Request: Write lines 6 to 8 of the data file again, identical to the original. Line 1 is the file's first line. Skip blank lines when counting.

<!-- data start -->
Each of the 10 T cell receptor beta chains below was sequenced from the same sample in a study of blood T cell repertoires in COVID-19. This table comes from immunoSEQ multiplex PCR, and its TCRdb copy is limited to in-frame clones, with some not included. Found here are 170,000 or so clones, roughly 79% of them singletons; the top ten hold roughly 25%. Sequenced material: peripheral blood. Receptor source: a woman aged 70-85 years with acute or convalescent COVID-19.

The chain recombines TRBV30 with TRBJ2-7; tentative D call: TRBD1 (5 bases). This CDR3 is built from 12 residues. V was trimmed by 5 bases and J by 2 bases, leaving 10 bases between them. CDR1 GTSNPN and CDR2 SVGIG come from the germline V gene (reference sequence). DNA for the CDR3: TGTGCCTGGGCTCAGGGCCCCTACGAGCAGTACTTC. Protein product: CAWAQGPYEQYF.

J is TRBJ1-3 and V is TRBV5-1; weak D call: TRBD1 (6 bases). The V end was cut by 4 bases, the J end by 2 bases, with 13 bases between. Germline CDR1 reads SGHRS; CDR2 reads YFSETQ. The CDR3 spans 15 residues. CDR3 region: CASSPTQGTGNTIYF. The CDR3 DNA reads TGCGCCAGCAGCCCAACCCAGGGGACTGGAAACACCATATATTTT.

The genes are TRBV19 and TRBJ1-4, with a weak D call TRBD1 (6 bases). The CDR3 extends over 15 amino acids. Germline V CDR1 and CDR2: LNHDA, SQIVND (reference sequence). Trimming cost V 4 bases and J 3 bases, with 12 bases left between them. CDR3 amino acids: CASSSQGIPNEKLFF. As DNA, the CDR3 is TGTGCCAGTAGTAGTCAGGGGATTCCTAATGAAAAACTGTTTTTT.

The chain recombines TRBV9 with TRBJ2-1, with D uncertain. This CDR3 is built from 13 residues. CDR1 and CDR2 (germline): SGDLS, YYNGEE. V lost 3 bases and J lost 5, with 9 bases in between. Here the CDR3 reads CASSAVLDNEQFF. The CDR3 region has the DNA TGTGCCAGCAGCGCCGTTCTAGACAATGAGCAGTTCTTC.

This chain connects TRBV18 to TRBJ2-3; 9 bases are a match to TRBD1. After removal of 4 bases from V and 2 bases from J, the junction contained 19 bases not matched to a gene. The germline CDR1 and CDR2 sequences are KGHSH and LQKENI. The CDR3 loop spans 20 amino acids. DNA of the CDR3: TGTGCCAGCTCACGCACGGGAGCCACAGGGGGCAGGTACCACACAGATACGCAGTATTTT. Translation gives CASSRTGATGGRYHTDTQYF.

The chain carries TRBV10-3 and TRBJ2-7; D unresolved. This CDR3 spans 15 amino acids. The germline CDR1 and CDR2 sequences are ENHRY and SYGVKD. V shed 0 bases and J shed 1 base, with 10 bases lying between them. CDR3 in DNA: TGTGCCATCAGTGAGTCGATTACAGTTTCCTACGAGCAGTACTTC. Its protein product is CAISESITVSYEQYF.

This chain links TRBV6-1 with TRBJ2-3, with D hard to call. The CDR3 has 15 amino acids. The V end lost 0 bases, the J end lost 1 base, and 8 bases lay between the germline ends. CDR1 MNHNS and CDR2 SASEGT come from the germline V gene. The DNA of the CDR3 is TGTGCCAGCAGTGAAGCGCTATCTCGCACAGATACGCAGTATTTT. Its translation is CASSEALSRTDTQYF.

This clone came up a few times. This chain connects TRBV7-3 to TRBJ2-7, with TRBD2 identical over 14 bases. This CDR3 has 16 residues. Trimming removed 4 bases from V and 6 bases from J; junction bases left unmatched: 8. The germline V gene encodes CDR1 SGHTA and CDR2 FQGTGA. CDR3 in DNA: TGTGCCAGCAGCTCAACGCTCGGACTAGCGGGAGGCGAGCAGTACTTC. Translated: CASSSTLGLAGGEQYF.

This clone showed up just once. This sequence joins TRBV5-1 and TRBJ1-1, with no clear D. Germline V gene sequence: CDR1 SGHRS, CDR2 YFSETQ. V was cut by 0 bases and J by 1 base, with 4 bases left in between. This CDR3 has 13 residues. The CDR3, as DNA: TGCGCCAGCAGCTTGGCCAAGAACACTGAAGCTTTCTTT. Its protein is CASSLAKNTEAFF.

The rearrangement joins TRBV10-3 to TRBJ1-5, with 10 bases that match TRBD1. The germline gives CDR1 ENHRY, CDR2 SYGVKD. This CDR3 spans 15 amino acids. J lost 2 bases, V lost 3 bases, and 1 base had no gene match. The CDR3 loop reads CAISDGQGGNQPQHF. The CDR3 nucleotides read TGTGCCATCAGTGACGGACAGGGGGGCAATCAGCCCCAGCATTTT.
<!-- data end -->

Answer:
This chain connects TRBV18 to TRBJ2-3; 9 bases are a match to TRBD1. After removal of 4 bases from V and 2 bases from J, the junction contained 19 bases not matched to a gene. The germline CDR1 and CDR2 sequences are KGHSH and LQKENI. The CDR3 loop spans 20 amino acids. DNA of the CDR3: TGTGCCAGCTCACGCACGGGAGCCACAGGGGGCAGGTACCACACAGATACGCAGTATTTT. Translation gives CASSRTGATGGRYHTDTQYF.

The chain carries TRBV10-3 and TRBJ2-7; D unresolved. This CDR3 spans 15 amino acids. The germline CDR1 and CDR2 sequences are ENHRY and SYGVKD. V shed 0 bases and J shed 1 base, with 10 bases lying between them. CDR3 in DNA: TGTGCCATCAGTGAGTCGATTACAGTTTCCTACGAGCAGTACTTC. Its protein product is CAISESITVSYEQYF.

This chain links TRBV6-1 with TRBJ2-3, with D hard to call. The CDR3 has 15 amino acids. The V end lost 0 bases, the J end lost 1 base, and 8 bases lay between the germline ends. CDR1 MNHNS and CDR2 SASEGT come from the germline V gene. The DNA of the CDR3 is TGTGCCAGCAGTGAAGCGCTATCTCGCACAGATACGCAGTATTTT. Its translation is CASSEALSRTDTQYF.